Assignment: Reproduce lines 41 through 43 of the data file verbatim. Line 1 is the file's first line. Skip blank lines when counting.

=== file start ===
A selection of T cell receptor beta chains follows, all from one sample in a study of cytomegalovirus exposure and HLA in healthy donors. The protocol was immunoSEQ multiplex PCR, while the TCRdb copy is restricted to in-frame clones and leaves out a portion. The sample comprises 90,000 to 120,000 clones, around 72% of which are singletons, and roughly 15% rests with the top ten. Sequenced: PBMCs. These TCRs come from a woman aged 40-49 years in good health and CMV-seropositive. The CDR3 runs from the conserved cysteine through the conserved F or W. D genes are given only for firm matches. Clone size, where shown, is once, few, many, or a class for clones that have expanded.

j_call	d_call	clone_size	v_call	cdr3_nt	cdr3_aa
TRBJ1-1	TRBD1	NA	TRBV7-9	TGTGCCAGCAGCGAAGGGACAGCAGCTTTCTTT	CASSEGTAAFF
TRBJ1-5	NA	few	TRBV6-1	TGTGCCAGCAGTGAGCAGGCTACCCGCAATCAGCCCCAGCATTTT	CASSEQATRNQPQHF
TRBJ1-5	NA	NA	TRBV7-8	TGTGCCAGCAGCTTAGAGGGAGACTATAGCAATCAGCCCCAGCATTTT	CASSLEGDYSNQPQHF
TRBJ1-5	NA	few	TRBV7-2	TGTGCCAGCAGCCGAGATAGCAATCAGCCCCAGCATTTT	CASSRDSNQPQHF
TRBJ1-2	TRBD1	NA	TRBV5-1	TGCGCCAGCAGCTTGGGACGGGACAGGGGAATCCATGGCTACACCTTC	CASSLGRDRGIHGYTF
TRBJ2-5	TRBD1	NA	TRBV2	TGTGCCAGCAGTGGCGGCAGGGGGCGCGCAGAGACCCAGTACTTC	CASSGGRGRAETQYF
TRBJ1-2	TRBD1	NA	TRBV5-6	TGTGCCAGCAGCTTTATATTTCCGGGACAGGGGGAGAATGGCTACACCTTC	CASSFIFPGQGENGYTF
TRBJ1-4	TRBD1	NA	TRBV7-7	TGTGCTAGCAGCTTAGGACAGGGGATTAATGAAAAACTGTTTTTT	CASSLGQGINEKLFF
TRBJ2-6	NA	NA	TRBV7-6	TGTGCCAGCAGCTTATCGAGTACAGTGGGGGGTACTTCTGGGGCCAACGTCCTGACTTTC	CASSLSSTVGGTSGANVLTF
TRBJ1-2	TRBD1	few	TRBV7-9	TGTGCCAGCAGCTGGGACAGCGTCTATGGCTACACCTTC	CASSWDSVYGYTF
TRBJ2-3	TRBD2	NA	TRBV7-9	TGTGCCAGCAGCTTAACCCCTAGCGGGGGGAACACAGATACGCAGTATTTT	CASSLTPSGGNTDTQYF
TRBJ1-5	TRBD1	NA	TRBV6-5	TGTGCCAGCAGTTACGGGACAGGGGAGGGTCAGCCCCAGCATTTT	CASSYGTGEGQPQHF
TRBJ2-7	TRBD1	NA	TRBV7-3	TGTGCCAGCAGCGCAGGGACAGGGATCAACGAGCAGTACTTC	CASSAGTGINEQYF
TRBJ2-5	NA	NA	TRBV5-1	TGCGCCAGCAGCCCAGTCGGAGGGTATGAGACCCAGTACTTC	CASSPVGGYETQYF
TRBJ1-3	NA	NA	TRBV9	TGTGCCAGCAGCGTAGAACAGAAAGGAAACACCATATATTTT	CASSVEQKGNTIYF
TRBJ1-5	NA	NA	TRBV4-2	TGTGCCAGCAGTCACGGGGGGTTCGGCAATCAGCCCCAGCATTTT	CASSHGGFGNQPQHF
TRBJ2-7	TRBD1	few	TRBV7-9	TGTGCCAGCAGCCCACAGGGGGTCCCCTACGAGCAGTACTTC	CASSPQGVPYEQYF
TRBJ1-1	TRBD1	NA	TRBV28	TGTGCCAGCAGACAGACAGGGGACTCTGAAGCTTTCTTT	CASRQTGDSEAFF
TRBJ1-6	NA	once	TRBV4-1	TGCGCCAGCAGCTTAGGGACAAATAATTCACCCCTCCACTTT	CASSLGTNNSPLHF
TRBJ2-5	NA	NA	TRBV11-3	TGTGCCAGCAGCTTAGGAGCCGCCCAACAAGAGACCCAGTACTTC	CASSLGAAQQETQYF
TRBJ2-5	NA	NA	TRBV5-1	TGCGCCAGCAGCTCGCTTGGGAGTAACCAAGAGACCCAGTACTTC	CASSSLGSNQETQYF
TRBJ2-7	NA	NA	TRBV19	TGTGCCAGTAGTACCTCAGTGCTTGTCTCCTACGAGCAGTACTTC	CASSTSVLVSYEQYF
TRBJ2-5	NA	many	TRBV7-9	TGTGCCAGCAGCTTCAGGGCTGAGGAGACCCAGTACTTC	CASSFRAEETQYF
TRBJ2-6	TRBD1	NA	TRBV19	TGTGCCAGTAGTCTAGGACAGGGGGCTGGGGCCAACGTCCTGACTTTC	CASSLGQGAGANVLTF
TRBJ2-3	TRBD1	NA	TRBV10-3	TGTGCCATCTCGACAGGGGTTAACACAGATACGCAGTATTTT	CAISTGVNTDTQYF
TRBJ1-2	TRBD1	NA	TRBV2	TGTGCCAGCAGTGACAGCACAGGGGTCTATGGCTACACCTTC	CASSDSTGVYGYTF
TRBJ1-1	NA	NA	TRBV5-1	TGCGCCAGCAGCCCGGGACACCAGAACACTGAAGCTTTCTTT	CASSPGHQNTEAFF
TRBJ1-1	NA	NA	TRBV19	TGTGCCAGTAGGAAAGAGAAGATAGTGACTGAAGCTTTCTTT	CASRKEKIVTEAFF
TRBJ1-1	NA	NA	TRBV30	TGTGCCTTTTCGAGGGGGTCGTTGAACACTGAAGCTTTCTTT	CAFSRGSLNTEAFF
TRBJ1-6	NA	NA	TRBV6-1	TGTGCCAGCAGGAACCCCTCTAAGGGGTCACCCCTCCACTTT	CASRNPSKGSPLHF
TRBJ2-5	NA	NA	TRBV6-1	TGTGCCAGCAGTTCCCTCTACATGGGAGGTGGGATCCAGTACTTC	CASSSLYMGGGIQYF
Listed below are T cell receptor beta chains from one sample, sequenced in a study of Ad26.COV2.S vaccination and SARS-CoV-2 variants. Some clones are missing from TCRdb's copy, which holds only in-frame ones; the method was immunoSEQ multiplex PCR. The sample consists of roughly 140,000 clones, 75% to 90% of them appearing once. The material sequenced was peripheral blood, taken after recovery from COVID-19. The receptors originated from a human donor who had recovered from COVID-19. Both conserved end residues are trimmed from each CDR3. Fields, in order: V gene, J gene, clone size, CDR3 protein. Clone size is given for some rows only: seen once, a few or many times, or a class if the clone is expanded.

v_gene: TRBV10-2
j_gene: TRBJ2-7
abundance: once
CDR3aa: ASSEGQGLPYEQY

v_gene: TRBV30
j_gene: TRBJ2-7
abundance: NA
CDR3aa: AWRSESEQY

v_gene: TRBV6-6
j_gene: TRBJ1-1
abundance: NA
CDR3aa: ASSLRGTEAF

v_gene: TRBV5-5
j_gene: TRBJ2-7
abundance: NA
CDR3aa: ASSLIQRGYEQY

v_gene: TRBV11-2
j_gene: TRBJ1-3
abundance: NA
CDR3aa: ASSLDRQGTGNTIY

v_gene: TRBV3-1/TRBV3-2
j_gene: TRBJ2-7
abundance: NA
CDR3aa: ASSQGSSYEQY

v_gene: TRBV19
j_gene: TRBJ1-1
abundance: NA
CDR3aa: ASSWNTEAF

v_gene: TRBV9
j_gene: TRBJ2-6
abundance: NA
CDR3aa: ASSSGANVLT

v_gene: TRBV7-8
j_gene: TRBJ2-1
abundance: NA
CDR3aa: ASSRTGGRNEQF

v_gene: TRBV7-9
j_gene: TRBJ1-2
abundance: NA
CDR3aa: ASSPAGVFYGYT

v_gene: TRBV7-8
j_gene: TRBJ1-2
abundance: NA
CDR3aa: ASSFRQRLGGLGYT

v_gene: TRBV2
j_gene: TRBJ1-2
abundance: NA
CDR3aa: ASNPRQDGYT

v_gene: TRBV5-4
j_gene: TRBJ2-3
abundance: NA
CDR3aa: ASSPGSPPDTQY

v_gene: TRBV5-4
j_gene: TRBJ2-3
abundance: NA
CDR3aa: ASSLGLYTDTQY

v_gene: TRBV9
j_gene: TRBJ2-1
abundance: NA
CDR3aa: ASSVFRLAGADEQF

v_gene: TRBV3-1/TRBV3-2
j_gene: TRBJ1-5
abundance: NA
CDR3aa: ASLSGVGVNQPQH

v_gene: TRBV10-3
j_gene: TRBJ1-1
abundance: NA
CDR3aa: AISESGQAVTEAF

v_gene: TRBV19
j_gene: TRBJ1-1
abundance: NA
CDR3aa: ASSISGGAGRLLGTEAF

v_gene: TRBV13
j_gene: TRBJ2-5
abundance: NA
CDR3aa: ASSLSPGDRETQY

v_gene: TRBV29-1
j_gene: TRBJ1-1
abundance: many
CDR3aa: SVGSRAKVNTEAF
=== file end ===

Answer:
abundance: NA
CDR3aa: AWRSESEQY

v_gene: TRBV6-6